Composer Mark Lucas sent a recording to us, wanting to hear it arranged for orchestra.
The song, sung rubato in wordless A sequence of single pitches perceived as a unit, usually the main theme or tune in a piece of music. over strummed guitar accompaniment, showed terrific The perceived highness or lowness of a sound, determined by the frequency of the sound wave. and heartfelt emotion. It’s a work of passion, as you can hear (first phrase):
Because of the rubato nature of the performance, the intended The pattern of beats and accentuations in music, which gives a piece its sense of movement and flow. was elusive to us at first.
Upon starting the The process of notating a piece of music as it is performed, either by ear or from a recording., melodic The structure or organization of a piece of music, including its sections, repetitions, and overall shape. and probable rhythm became apparent. Mark’s innate gift for melody caused him to create a composition with a classic form – A A B B A A. The B’s are double the length of the A’s, but a classic form nonetheless.
Given the limitless possibilities offered by the open evocativeness of the melody, Mark’s guidance requesting low strings, his original recording with strummed guitar and voice, and the title (“Lament”) gave us enough to get started.
At first, a few strummed guitar chords, as on his original recording, seemed they’d be overwhelmed by the initial entrance of the strings, so we wrote a guitar Musical material introducing the main melody or vocal entrance:
After finishing the refers to the structure and order of musical elements in a composition, such as melody, harmony, rhythm, and instrumentation., it became obvious it was a poor choice (as pointed out gently by Mark, as well as my own ears) so we used foreshadowing instead, incorporating elements in the intro that occur later in the piece in various forms:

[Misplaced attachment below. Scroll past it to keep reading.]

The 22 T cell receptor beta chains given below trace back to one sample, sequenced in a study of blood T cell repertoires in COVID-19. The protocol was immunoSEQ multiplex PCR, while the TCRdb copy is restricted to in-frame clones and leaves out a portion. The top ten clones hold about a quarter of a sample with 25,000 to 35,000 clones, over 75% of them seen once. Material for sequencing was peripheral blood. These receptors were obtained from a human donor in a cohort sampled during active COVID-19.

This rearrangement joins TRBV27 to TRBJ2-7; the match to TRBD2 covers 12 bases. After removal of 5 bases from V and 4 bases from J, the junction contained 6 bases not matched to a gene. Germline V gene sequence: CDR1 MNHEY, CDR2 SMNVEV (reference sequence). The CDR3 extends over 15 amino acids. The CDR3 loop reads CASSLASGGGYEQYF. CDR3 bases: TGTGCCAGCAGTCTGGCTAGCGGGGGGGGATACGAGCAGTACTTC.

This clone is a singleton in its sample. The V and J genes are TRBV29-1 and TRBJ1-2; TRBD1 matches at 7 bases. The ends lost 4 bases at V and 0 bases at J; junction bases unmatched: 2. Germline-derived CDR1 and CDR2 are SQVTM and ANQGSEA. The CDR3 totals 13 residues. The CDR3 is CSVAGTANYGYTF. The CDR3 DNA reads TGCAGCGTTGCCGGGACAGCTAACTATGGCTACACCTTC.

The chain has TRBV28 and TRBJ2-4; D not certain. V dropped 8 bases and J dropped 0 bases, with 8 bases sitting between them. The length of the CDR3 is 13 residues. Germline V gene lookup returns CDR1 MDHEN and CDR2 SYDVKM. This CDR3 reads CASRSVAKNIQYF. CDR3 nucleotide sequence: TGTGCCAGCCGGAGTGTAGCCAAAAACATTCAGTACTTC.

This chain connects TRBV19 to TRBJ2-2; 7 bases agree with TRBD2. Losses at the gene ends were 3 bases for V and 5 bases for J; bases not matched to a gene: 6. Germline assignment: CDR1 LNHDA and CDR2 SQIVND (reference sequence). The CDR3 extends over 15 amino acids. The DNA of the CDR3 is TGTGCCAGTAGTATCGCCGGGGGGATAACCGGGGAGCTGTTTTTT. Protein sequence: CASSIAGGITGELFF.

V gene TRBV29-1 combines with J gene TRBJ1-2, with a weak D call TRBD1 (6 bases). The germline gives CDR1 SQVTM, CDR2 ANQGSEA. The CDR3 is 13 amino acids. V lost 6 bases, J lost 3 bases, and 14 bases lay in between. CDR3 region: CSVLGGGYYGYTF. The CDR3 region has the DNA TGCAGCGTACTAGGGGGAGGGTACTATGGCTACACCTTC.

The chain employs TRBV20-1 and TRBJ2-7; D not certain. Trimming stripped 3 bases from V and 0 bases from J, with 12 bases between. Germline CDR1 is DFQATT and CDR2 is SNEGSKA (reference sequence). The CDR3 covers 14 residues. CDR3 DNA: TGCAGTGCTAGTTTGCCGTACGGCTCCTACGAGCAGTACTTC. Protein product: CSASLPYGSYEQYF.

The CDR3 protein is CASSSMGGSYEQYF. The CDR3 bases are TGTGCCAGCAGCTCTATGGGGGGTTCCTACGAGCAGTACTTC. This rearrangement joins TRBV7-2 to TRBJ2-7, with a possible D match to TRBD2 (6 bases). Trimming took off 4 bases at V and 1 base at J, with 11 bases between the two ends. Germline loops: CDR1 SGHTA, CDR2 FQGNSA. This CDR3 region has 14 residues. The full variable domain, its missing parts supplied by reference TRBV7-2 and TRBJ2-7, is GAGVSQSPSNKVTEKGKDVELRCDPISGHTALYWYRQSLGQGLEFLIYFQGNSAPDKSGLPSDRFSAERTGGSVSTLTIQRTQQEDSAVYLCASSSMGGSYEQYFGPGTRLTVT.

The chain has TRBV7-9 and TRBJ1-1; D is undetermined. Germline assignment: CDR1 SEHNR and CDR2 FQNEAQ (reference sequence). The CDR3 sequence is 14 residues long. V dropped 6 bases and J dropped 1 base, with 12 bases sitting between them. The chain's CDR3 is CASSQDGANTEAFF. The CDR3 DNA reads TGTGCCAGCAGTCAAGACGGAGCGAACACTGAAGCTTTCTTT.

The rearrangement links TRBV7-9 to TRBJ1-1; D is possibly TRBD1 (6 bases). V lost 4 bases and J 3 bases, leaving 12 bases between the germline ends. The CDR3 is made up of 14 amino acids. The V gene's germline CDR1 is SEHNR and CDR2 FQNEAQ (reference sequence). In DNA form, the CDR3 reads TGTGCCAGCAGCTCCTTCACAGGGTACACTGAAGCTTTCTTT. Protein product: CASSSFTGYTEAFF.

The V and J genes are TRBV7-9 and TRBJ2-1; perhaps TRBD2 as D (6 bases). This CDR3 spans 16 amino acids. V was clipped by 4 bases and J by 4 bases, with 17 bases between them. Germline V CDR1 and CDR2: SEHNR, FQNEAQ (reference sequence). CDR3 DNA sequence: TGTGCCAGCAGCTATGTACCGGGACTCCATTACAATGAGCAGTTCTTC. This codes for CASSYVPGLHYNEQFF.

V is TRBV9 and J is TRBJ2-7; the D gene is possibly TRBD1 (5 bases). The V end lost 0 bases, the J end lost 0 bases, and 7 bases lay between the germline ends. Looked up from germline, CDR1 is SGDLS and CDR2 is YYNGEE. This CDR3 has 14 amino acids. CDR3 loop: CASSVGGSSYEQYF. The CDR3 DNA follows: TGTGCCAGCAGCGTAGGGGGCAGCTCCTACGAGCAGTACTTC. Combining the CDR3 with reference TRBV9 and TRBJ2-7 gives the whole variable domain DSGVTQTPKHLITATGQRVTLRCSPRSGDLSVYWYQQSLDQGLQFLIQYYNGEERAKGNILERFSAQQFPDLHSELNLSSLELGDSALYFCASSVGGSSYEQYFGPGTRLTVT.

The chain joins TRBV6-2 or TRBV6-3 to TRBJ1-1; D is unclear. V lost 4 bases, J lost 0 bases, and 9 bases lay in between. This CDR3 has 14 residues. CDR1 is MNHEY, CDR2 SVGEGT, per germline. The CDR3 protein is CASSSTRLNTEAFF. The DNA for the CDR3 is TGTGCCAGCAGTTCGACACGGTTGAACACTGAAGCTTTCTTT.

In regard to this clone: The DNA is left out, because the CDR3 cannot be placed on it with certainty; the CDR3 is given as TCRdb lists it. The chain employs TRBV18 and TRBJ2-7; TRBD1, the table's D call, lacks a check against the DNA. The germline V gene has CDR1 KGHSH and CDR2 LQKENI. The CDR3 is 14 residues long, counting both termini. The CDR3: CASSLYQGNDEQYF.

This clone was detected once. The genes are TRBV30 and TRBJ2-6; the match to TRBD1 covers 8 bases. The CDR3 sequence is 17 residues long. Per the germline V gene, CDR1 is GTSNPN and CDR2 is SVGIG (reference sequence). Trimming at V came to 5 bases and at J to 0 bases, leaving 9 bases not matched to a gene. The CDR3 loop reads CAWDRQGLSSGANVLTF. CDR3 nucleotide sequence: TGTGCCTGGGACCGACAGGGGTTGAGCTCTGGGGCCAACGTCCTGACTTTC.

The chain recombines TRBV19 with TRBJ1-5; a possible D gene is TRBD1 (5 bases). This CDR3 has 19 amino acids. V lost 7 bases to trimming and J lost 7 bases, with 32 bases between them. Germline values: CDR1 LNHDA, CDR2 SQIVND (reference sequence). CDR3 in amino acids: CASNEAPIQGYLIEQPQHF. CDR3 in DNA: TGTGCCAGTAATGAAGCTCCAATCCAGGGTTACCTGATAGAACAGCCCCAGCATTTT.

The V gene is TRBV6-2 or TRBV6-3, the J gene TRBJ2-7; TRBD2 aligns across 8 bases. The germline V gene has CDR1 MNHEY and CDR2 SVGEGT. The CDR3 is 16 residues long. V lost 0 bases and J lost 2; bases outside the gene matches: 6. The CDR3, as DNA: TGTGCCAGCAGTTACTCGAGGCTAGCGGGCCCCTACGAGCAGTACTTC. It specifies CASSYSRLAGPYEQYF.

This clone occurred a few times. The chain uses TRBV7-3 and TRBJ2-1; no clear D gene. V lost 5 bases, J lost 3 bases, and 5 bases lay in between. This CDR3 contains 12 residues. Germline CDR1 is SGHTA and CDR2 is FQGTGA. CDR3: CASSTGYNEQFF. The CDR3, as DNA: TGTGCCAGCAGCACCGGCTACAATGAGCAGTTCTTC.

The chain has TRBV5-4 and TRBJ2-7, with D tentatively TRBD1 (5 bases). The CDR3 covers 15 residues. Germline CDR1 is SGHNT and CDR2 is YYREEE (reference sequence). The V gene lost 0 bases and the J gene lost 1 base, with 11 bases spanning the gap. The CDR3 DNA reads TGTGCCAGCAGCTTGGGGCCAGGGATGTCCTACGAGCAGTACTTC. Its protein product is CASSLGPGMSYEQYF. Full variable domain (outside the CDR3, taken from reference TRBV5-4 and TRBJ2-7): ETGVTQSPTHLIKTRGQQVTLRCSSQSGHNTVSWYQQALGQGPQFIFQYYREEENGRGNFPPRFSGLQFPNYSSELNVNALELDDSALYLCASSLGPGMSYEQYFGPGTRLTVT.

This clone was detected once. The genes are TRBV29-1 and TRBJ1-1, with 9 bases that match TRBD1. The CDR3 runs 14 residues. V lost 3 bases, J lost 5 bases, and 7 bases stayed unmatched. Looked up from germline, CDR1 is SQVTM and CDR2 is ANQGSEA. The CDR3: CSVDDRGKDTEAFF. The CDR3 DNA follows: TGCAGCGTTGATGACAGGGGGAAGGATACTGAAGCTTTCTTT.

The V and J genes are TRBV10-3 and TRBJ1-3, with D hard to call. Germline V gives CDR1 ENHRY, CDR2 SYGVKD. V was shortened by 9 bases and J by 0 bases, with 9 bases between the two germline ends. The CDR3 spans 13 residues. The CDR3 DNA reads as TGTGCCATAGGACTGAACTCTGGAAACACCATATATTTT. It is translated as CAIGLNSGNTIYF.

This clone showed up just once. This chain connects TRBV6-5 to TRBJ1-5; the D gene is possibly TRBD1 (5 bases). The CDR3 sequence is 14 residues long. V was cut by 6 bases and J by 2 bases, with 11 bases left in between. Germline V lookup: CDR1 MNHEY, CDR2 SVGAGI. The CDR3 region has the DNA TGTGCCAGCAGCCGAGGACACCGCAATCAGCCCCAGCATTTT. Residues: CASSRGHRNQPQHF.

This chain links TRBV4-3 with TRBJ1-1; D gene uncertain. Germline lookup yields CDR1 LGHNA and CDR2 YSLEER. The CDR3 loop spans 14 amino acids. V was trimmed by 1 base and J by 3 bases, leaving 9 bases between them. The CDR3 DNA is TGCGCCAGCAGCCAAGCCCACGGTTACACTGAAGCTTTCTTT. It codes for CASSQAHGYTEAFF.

After beginning, the piece seemed to write itself, starting with the melody and bass line in the strings, then adding the other string Individual pieces of music, each designed to be performed by a single musician or section of an ensemble..
We often get the feeling while writing that the piece is telling us what it needs, that logic and form are not only the rule, but also the inspiration. Development is The group of pitches, or tonality, that a piece of music is centered around., using classic composition techniques such as A form of countermelody, restating the previous melodic passage in the musical space that follows it, Array of musical notes in a repeating pattern, and melodic Additional musical notes inserted to decorate a melody through a variety of methods, including trills, turns, mordants, approach tones, upper and lower neighbors, appoggiaturas, passing tones, lead-ins, bends and suspensions such as chromatic alteration/resolution, Non-harmonic tone, either carried over or introduced, that resolves to a chord tone, delay, anticipation, A melodic varian consisting of a mirrored version of a melodic array, expansion, and other devices.
As the tune progresses, instruments enter, either with countermelodies or as reinforcement for the writing in the strings to bring out and add color to phrases as they unfold.
Countermelodies and the melodic ornamentation they contain introduce moments of “rub” and Release of musical tension, an ebb and flow, and as more instruments enter, the dynamic builds toward the climax. The denouement is a matter of subtraction, with countermelodies revisited, this time in solo woodwinds.
We found that liberal use of hairpins smoothed the transition between instrument groupings, feathering dynamic transitions. We’re grateful to Mark for holding our feet to the fire on that point..
We had a wonderful time working on this, and found Mark to be a nurturing, tactful collaborator, and we’re grateful to him for the opportunity to work on this wonderful piece.
Here’s the whole thing:
This piece is available for licensing from Mark Lucas. Please use the site form to request Mark’s contact information, and we’ll put you in touch with him!
Orchestral arrangement by Jon Burr – arrangerforhire.com (You’re here already! 🙂
Used by permission of the composer.